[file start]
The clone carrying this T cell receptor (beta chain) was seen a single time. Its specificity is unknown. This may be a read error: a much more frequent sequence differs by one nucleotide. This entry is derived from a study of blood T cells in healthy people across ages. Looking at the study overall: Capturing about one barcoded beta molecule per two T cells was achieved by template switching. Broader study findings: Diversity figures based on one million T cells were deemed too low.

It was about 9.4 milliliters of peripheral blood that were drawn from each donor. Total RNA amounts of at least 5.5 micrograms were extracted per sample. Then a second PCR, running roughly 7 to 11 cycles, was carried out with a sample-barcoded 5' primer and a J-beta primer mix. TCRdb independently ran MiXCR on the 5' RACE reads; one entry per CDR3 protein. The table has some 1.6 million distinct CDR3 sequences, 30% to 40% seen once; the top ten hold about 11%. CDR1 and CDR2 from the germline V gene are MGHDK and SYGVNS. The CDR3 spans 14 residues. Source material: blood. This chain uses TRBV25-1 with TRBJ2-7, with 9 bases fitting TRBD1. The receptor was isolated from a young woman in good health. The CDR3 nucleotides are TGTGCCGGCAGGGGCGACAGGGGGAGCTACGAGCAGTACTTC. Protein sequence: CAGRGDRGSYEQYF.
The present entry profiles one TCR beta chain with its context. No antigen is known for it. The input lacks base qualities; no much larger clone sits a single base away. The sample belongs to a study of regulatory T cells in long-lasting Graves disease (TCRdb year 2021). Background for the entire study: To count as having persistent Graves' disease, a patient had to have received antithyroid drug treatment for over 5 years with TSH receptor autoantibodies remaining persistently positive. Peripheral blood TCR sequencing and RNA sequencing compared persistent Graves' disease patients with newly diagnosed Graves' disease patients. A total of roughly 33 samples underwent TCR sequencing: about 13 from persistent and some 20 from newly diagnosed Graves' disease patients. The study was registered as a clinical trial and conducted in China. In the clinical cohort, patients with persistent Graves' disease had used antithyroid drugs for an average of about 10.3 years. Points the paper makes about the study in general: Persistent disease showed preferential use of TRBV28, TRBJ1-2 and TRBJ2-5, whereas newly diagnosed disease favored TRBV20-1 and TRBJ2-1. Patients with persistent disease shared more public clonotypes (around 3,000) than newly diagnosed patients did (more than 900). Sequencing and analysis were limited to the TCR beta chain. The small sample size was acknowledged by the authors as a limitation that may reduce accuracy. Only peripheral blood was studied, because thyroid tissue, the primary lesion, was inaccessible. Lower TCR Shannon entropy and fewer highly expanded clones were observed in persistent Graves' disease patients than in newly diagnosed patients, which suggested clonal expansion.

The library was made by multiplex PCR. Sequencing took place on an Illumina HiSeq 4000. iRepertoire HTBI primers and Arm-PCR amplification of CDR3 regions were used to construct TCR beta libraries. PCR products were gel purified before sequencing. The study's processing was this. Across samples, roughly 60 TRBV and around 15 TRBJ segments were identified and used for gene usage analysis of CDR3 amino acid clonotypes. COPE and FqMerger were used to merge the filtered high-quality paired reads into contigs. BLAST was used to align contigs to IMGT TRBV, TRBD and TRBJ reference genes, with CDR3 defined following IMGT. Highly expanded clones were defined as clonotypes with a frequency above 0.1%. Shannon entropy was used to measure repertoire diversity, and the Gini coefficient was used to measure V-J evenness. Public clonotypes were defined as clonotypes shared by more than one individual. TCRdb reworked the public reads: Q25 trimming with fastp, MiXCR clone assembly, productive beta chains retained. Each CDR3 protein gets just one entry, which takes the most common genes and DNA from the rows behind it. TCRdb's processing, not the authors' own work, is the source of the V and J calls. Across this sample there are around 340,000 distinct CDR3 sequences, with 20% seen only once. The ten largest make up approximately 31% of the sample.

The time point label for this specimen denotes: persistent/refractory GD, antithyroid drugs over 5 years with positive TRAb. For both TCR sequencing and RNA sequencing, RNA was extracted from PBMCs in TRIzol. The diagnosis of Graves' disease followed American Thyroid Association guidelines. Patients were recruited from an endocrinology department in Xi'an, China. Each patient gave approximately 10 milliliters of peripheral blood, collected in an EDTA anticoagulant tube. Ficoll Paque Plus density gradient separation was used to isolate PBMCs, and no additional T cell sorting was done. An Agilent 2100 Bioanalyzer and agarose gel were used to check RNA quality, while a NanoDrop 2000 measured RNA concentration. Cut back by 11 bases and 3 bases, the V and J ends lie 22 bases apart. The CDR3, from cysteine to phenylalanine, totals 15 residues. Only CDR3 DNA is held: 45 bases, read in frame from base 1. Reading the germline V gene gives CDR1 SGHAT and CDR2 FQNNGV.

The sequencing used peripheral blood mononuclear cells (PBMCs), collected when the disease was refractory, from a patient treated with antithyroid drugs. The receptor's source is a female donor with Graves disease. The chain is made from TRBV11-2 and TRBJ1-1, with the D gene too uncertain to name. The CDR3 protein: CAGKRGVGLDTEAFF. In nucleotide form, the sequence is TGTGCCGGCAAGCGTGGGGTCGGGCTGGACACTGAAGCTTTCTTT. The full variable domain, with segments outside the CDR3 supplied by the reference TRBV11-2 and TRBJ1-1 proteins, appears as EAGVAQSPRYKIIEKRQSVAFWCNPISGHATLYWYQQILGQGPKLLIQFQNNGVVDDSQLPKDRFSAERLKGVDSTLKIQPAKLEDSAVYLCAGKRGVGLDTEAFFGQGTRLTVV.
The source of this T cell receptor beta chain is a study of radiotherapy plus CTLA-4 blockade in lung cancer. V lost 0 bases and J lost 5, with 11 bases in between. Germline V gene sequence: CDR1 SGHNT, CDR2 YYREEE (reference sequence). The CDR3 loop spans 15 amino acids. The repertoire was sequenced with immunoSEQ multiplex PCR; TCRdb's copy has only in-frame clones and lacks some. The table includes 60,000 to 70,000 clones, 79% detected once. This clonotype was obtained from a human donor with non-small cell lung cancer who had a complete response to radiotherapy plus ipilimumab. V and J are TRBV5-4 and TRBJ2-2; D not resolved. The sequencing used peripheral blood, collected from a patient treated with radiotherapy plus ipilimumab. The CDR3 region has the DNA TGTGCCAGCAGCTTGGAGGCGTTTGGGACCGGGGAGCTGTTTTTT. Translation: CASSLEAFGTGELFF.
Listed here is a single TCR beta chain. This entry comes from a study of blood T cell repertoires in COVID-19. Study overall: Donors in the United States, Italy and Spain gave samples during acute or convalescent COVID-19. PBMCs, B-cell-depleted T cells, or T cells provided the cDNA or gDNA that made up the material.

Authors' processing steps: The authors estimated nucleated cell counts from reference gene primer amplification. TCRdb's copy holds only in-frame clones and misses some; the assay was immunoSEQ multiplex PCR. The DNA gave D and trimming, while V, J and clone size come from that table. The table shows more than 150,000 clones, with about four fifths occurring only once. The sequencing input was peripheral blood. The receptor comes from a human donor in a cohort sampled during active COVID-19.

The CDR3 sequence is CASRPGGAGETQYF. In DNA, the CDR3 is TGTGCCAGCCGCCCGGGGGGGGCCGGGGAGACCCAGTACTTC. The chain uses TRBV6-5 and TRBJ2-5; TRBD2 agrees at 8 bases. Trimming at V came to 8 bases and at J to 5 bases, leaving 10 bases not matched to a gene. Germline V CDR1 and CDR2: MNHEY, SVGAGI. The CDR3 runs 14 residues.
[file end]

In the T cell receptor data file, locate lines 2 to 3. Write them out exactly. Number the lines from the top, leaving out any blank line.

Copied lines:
It was about 9.4 milliliters of peripheral blood that were drawn from each donor. Total RNA amounts of at least 5.5 micrograms were extracted per sample. Then a second PCR, running roughly 7 to 11 cycles, was carried out with a sample-barcoded 5' primer and a J-beta primer mix. TCRdb independently ran MiXCR on the 5' RACE reads; one entry per CDR3 protein. The table has some 1.6 million distinct CDR3 sequences, 30% to 40% seen once; the top ten hold about 11%. CDR1 and CDR2 from the germline V gene are MGHDK and SYGVNS. The CDR3 spans 14 residues. Source material: blood. This chain uses TRBV25-1 with TRBJ2-7, with 9 bases fitting TRBD1. The receptor was isolated from a young woman in good health. The CDR3 nucleotides are TGTGCCGGCAGGGGCGACAGGGGGAGCTACGAGCAGTACTTC. Protein sequence: CAGRGDRGSYEQYF.
The present entry profiles one TCR beta chain with its context. No antigen is known for it. The input lacks base qualities; no much larger clone sits a single base away. The sample belongs to a study of regulatory T cells in long-lasting Graves disease (TCRdb year 2021). Background for the entire study: To count as having persistent Graves' disease, a patient had to have received antithyroid drug treatment for over 5 years with TSH receptor autoantibodies remaining persistently positive. Peripheral blood TCR sequencing and RNA sequencing compared persistent Graves' disease patients with newly diagnosed Graves' disease patients. A total of roughly 33 samples underwent TCR sequencing: about 13 from persistent and some 20 from newly diagnosed Graves' disease patients. The study was registered as a clinical trial and conducted in China. In the clinical cohort, patients with persistent Graves' disease had used antithyroid drugs for an average of about 10.3 years. Points the paper makes about the study in general: Persistent disease showed preferential use of TRBV28, TRBJ1-2 and TRBJ2-5, whereas newly diagnosed disease favored TRBV20-1 and TRBJ2-1. Patients with persistent disease shared more public clonotypes (around 3,000) than newly diagnosed patients did (more than 900). Sequencing and analysis were limited to the TCR beta chain. The small sample size was acknowledged by the authors as a limitation that may reduce accuracy. Only peripheral blood was studied, because thyroid tissue, the primary lesion, was inaccessible. Lower TCR Shannon entropy and fewer highly expanded clones were observed in persistent Graves' disease patients than in newly diagnosed patients, which suggested clonal expansion.